After bottling the Pilsner it seemed a pity to leave the bucket empty. A trip to London at the start of Feb left me pretty skint, but with some money from a gig and pocket money from my nan, I managed to cobble together enough for a couple of tins. I’m not sure there are any home brew shops in Donegal, so it was all done mail order.
I’d ordered three kits; two tins and a dry kit, as well as a ‘Muntons Beer Kit Enhancer’. I loved looking through it all, reading and re-reading instructions, eventually working out in which order to brew them so as to get beer asap! (Beer greed again).
I started the real ale at the end of Feb, with a few pointers from the Pils. Firstly, I didn’t boil all the water, just what the instructions told me. Not because I don’t think it improved the beer, it was just time consuming and hassle in our small kitchen. I added beer enhancer instead of sugar, which according to the pack improves everything. Also, I only brewed 36 pints, not 40, hoping to get fuller bodied ale.
Once made it was up to the spare room to ferment, next to the radiator with a blanket over both it and the radiator, to keep the heat in. Although all instructions and books suggest that the fermenting brew should be kept between 18 and 25oc, and constant rather than variable, I’m hoping that the scheme will be good enough for the brew. The heating goes on twice a day (if there’s oil) so not ideal conditions at the best of times!
As it’s only my second brew, I still have loads to learn. For example, with the beer enhancer kit added the original gravity of the ale was 1.046. I’m not sure if that’s what it would be if I’d used sugar, but it seemed reasonably soupy. I also assumed that it would need to be bottled at 1.011 or below (the quarter gravity – I’d read a book between the first and second brew). After 8 days it only reached 1.014, but I bottled it anyway. It’d been in long enough. If that’s the fermentation finished then I’m looking at a much weaker alcohol percentage than I’d first thought, and than perhaps would have been if I’d used sugar. If it hadn’t, in fact, finished its primary fermentation, then the bottles might burst (build up of CO2 gas). However, seeing as I’d spent a sunny Friday morning in March emptying out Sainsbury’s own brand bottles of carbonated spring water just for the flimsy bottles, I’m expecting one or two ruptures anyway. At least I was more prepared this time, since for the Pilsner I had to dash to the shop to buy the charmingly named Smak cola in order that I’d have sufficient bottles!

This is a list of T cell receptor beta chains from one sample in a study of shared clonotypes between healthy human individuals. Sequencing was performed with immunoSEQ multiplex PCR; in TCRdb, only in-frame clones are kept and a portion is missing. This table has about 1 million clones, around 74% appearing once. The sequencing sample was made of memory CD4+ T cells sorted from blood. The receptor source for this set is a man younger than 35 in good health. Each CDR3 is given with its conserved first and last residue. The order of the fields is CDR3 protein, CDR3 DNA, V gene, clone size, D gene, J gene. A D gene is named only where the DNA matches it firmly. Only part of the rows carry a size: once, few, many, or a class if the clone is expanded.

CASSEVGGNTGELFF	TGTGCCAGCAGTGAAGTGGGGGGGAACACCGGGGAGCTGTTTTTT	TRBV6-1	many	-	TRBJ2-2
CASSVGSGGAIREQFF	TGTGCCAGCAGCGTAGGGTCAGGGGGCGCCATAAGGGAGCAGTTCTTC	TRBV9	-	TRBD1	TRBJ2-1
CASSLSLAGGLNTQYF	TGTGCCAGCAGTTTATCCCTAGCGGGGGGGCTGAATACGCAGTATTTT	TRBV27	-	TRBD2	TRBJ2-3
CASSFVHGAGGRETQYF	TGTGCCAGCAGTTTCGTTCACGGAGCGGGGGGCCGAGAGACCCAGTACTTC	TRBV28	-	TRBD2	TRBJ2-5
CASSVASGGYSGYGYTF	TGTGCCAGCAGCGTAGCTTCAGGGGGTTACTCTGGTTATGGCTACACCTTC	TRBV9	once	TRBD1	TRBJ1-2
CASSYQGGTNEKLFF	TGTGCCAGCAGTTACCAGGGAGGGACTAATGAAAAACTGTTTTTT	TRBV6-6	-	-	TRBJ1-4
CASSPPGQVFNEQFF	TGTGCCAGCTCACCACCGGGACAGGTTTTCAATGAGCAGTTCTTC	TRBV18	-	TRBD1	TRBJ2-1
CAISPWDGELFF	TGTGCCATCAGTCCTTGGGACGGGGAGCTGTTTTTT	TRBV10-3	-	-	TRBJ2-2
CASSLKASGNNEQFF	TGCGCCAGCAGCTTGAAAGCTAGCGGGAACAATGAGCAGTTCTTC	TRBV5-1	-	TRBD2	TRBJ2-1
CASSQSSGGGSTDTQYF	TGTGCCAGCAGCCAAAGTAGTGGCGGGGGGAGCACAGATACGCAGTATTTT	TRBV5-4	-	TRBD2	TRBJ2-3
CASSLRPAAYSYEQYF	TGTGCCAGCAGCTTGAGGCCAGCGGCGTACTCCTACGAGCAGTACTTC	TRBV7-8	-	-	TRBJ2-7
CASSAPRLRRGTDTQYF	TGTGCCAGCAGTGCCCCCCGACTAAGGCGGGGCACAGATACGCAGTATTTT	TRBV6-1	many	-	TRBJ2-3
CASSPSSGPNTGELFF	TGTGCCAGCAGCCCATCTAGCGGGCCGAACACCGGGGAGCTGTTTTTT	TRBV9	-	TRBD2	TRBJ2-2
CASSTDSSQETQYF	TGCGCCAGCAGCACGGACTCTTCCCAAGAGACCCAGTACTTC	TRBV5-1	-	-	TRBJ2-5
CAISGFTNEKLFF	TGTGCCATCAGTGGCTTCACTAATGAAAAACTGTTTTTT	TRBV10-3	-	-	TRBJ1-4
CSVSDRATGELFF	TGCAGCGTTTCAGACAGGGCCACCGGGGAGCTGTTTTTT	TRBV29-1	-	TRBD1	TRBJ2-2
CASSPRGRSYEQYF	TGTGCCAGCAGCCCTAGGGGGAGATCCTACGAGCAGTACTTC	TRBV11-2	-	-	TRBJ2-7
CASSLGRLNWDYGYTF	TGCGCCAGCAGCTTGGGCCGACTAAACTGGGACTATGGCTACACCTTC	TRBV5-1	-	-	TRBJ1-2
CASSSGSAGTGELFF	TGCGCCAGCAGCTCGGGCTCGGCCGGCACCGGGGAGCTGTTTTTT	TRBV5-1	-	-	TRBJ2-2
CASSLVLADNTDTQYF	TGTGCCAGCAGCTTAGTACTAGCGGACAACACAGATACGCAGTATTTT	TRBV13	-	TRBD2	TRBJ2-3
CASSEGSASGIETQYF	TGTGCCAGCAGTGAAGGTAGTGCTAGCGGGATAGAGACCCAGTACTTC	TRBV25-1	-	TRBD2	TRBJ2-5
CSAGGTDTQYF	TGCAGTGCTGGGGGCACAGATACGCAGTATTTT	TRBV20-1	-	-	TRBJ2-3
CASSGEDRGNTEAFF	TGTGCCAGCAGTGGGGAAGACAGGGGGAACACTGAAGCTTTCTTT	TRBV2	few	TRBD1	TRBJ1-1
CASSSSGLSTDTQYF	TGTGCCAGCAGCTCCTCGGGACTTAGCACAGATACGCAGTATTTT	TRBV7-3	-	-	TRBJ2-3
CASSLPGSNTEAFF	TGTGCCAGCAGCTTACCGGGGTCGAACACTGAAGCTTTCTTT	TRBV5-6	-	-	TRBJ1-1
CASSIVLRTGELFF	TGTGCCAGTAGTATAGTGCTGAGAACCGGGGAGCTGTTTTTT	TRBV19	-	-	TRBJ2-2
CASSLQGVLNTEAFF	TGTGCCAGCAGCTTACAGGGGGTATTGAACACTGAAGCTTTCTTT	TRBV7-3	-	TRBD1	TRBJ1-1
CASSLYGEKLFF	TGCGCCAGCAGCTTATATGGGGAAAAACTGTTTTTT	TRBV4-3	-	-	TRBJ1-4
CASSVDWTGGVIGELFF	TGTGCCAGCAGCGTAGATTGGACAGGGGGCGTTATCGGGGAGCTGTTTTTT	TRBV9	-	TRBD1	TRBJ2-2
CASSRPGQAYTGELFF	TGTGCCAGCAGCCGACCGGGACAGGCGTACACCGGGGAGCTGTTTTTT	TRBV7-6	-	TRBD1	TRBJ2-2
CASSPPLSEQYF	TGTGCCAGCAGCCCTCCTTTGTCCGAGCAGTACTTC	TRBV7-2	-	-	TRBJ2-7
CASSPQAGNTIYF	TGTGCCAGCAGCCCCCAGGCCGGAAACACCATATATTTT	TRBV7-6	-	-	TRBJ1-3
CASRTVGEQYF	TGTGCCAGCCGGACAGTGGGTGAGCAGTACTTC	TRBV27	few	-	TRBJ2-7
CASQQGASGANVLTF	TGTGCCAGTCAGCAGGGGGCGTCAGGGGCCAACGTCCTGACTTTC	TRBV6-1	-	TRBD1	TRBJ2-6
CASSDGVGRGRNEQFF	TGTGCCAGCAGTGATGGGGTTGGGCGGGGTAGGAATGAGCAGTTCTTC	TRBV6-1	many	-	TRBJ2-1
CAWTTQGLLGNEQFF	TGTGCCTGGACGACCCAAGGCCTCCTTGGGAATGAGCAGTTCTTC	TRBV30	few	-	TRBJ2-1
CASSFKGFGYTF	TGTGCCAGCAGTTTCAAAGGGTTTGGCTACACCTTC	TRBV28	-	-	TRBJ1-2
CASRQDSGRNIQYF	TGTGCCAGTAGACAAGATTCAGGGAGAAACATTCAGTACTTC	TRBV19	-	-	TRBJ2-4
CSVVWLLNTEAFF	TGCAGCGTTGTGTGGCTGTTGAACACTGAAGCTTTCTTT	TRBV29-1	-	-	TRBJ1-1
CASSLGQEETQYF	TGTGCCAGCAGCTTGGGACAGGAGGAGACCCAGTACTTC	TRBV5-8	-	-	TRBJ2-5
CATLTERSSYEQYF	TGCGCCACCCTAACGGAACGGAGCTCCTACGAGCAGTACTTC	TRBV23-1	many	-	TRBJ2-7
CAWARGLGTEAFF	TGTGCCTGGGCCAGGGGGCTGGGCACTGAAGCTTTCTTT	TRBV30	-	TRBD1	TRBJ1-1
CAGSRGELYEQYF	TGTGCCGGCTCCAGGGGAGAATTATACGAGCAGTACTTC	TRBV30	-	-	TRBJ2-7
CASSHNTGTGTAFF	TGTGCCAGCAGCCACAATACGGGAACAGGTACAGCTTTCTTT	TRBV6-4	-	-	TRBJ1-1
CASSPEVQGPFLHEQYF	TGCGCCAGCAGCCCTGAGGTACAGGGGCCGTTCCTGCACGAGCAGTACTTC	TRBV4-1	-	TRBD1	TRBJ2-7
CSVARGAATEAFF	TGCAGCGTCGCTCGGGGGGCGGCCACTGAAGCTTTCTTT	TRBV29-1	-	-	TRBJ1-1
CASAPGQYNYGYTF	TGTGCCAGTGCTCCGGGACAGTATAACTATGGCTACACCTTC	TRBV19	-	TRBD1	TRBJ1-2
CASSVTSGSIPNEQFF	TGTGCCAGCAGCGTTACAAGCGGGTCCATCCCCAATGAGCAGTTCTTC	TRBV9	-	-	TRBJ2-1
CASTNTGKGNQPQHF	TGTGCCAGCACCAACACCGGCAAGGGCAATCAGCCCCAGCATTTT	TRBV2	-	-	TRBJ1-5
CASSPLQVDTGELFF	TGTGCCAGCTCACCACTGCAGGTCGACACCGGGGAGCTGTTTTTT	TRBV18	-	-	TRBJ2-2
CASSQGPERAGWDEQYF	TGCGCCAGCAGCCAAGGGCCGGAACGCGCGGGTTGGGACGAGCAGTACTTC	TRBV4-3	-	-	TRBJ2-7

Anyway, the beer is now in the cupboard, 2 days into its two week maturation period. It’s clearing nicely, but throwing a lot of sediment. Hopefully I’ll not need to leave too much beer at the bottom of the bottles!
In drinking some of the Pilsner (there’s about 20 pints left for the home brew party planned for the end of March) I’ve realised the problem of only half filling a bottle. There was only enough beer to half fill the last bottle. Despite priming the bottle with plenty of sugar, the beer inside was just a little flat. The same has happened with the real ale, in that a two litre bottle is only half filled. The remedy: when the beer has cleared, amalgamate a full litre bottle and the half filled two litre bottle into one, full, two litre bottle, re-prime, and wait. Hopefully, not only will it be sparkling and lively, but also it won’t have any sediment left once it’s ready for opening. It’s a plan, so we’ll see if it works.
If it does work, I think I’ll decant every bottle like this, because I’ve given two bottles of the Pils away and it doesn’t travel very well. The movement kicks up the yeast sediment that occurs in bottle conditioned beer, and the beer clouds, making the gift poor looking and in no fit state to drink for a few days. Hopefully in racking off the clear beer into another bottle, it will make beer that presents itself nicely. It will be awkward, but until I can afford a pressure barrel, that’s just the way it might have to be, if it works at all!
Thing of note: House is beginning to smell pleasantly like a brewery, or a pub carpet.